Lee Daniels’ The Butler (just one last time for feeling) is an earnest, emotional, but ultimately unsatisfying picture and it’s mostly because of its title figure. The figure of Cecil Gaines is not the kind of man that the entire perspective of the Civil Rights movement can be hung onto as an allegory. He’s treated as background of his own story. If the filmmakers wanted to highlight the life of a man who grew up on a cotton plantation, worked in the White House, and who lived long enough to see an African-American be president, well then tell me that story. But they don’t. I think Daniels and Strong knew the limitations of their central figure, which is why the son’s role was invented to provide a more active perspective outside the hallowed walls of 1600 Pennsylvania Avenue. In the end, I really don’t know what the message is, because the one I’m left with is that Cecil Gaines realizes late in life how wrong he was, not just with his son, but his faith in the office of the presidency. I doubt the majority of filmgoers are going to walk away with this message. While well acted and with a sharp eye for period details, The Butler is earnest without having earned your emotions.
Nate’s Grade: C
Congrats to the Columbia marketing team for what is by far the most imaginative advertising campaign ever. Weeks before Salt was going to open nationwide, the most bizarre story broke this summer. A dozen American citizens were revealed to be deep cover Russian agents. Apparently, their purpose, as given in the mid-to-late 1980s, was to infiltrate American society and get cozy with policy makers (and yet not one became a lobbyist). Instead they mostly raised families and lived in the suburbs of New Jersey. It’s unclear exactly what they accomplished. This hearkens back to a simpler age where we had clearly identifiable “enemies” that existed as nation states. Things are just too complicated in the post-9/11 age of the War on Terrorism. The dozen Russian spies were deported to Russian in an exchange for three American spies. I feel somewhat sad for these dozen Russian spies, especially Anna Chapman, the red-haired femme fatale that became the face of the scandal. These people grew up in the United States and for many that’s all that they know, and now they have to live in picturesque Russia. I wonder how long before they themselves defect back to the States.
Evelyn Salt (Angelina Jolie) is a CIA agent who?s just about to go home after a long night of CIA stuff. An old Russian agent has defected, and Salt is the best interrogator they have to separate the real from the nutso. As she?s about to leave, the Russian talks about a plot to assassinate the Russian president, and the killer will be a Russian spy posing as an American, Evelyn Salt. Her superior (Liev Schreiber) wants to clear things up with nervous government officials, but Salt bails. She’s concerned that her German national husband (August Diehl from Inglorious Basterds) has been abducted. She races to find her husband, outrun U.S. agencies on her trail, and maybe assassinate the Russian president as foretold.
Believability is a fluid reality. When it comes to action thrillers, if they’re hitting the right numbers hen you give them a bit of a pass. What might normally kill a mortal can merely incur a flesh wound. Salt is packed with thriller absurdities, especially toward the end, but I posit that this movie is no less believable than most of what we see in the Bourne trilogy. The trick with Salt is that the pacing doesn’t ever let up; as soon as she?s slotted as a potential Ruskie spy, she goes on the run and the movie doesn’t slow down. It hops from action sequence to chase sequence to real-life Frogger sequence on a busy highway, all the while Evelyn performs miraculous feats of derring-do, impervious to normal rigors that would severely injure the rest of humanity. But you see, she’s a trained spy, and therefore can handle it all with aplomb. She can create her own missile thanks to an office desk and a fire extinguisher and some ordinary household chemicals (don’t try this at home, kids). In the opening seconds of the movie, Evelyn is being harshly tortured and interrogated in a North Korean prison (in her bra and panties for extra exploitation value). If she can survive that, surely this Superwoman Spy could survive escaping a batch of really lousy guards and National Security agents who seem bewildered by such art of deception like the masterful Putting on a Hat, or the more dangerous Dying One’s Hair a Darker Color (that can stain, you know).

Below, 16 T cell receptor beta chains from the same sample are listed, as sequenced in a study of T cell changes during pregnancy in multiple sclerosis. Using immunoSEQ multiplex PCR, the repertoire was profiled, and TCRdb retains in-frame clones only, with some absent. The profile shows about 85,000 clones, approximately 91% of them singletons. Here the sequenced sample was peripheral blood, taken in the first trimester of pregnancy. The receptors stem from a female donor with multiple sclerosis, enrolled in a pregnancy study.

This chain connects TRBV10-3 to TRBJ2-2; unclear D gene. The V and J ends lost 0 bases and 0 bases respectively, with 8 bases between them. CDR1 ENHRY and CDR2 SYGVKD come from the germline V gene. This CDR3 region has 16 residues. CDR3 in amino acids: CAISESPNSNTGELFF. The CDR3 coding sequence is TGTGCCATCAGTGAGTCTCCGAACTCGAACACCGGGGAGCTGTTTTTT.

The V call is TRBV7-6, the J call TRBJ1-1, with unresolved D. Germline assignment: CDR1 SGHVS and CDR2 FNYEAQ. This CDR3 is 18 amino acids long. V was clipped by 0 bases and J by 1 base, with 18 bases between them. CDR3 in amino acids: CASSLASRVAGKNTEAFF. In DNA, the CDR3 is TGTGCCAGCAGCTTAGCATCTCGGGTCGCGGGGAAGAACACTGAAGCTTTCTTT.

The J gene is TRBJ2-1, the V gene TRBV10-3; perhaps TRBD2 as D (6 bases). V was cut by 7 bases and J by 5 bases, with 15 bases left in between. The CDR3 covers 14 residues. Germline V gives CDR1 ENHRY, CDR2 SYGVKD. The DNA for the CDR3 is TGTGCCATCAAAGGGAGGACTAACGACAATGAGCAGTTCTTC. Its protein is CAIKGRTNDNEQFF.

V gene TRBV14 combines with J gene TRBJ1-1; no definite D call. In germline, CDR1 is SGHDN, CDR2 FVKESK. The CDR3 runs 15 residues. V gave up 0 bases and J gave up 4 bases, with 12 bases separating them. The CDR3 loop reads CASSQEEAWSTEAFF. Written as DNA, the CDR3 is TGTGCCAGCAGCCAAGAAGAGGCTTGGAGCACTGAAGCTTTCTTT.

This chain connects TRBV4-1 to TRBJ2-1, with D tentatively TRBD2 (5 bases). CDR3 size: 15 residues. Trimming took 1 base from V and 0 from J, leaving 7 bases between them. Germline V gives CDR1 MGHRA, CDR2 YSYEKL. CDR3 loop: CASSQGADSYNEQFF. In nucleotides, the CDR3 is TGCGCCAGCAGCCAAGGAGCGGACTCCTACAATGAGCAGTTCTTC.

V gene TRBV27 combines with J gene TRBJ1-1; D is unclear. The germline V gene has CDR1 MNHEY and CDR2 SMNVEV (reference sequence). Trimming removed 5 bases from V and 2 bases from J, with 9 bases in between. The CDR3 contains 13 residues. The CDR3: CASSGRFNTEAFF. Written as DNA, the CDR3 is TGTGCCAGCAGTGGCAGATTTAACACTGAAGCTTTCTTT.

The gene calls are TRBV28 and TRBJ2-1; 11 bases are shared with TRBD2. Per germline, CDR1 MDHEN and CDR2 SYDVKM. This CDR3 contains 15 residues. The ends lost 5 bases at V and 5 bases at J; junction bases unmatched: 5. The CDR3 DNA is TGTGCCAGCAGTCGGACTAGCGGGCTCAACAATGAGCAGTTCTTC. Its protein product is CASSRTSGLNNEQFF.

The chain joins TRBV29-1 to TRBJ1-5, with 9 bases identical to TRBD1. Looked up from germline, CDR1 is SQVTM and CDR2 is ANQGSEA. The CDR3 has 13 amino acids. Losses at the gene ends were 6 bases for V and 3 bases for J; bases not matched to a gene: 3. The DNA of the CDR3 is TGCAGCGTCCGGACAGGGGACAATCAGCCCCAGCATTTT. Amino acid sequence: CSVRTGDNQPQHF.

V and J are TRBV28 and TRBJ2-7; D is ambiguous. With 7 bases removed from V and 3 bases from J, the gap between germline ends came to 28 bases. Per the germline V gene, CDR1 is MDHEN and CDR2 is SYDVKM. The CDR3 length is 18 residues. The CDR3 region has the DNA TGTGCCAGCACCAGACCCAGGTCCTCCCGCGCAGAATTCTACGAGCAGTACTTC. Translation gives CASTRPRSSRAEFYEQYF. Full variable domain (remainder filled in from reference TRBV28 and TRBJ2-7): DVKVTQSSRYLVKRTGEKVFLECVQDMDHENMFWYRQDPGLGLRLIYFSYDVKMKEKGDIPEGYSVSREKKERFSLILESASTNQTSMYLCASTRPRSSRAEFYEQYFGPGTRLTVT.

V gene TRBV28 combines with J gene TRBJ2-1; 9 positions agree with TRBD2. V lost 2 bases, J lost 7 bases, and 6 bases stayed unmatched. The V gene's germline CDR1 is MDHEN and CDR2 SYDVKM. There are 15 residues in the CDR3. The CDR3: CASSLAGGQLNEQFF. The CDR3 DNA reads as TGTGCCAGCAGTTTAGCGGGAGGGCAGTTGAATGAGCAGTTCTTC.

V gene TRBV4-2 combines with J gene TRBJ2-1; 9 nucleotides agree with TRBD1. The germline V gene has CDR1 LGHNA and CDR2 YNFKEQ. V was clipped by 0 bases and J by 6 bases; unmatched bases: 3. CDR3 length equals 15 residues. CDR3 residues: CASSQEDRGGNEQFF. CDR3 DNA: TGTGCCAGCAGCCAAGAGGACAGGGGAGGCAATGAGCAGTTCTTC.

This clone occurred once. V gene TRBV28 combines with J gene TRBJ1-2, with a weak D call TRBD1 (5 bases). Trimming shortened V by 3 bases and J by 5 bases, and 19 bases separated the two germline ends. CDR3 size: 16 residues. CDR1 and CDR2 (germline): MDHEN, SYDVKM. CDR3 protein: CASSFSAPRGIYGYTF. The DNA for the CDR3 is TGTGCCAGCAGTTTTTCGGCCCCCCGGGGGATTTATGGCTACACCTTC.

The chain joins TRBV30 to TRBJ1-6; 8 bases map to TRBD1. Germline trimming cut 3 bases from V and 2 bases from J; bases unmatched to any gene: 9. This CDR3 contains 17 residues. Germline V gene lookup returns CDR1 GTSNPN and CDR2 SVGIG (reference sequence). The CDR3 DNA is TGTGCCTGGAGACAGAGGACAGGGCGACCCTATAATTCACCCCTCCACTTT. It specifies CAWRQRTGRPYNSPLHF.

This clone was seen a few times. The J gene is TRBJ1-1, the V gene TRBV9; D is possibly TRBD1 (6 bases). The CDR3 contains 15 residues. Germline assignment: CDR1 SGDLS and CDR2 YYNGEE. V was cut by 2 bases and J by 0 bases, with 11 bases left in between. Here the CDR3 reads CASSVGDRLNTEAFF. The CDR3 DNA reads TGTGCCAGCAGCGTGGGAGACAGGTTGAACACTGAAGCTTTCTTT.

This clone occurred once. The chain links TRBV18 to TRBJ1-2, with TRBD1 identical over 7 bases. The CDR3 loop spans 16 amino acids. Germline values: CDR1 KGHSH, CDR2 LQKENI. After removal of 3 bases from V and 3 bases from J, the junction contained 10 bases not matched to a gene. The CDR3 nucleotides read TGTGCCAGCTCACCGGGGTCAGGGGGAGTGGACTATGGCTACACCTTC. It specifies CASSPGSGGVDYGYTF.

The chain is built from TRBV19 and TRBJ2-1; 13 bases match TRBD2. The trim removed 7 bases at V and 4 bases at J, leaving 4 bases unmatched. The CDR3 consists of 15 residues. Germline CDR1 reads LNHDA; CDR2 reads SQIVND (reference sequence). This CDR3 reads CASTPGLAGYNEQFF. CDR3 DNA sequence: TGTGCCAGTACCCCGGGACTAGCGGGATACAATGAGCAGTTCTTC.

Let?s briefly talk about the entire premise of Salt. Before this summer, naturally, this Cold War holdover plot device would seem ludicrous. Such deep cover Manchurian Candidate-like operations that take decades upon decades of time seem like a crapshoot. As proven by this summer’s most bizarre story, people who go deep under cover for extended periods of time are rarely able to snake their way into the corridors of power. It’s not like these people are planted to marry ambassadors or up-and-coming politicians. It’s essentially like a horse race, except you have to bet on which pony 25 years down the line will be the winner or spawn the winner. The odds of success seem remote at best and a waste of resources. This Cold War program also stipulates that these sleeper agents would still hold allegiance to Mother Russia nearly 20 years after the dissolution of the U.S.S.R. It’s this same mistaken idea of delayed national allegiance that surfaces when Chinese politicians try and justify how they will solve the guy/girl population disparity in their country. The Chinese politicians feel that the men of their country will come to America and find all those Chinese orphans that were adopted by American parents. Somehow these former Chinese orphans who have grown up in a different culture, in a different family, and with different gender rights and freedoms, will suddenly say, “Of course I will go back to the country that gave me up as valueless!” It’s this same basis at work for the Russian sleeper agent plan. But yet these super sleeper agents have miraculously found their ways in high positions of power. Maybe that’s the secret to educational reform. Students are more likely to be self-starters when they’re determined to bring down the infrastructure of another country.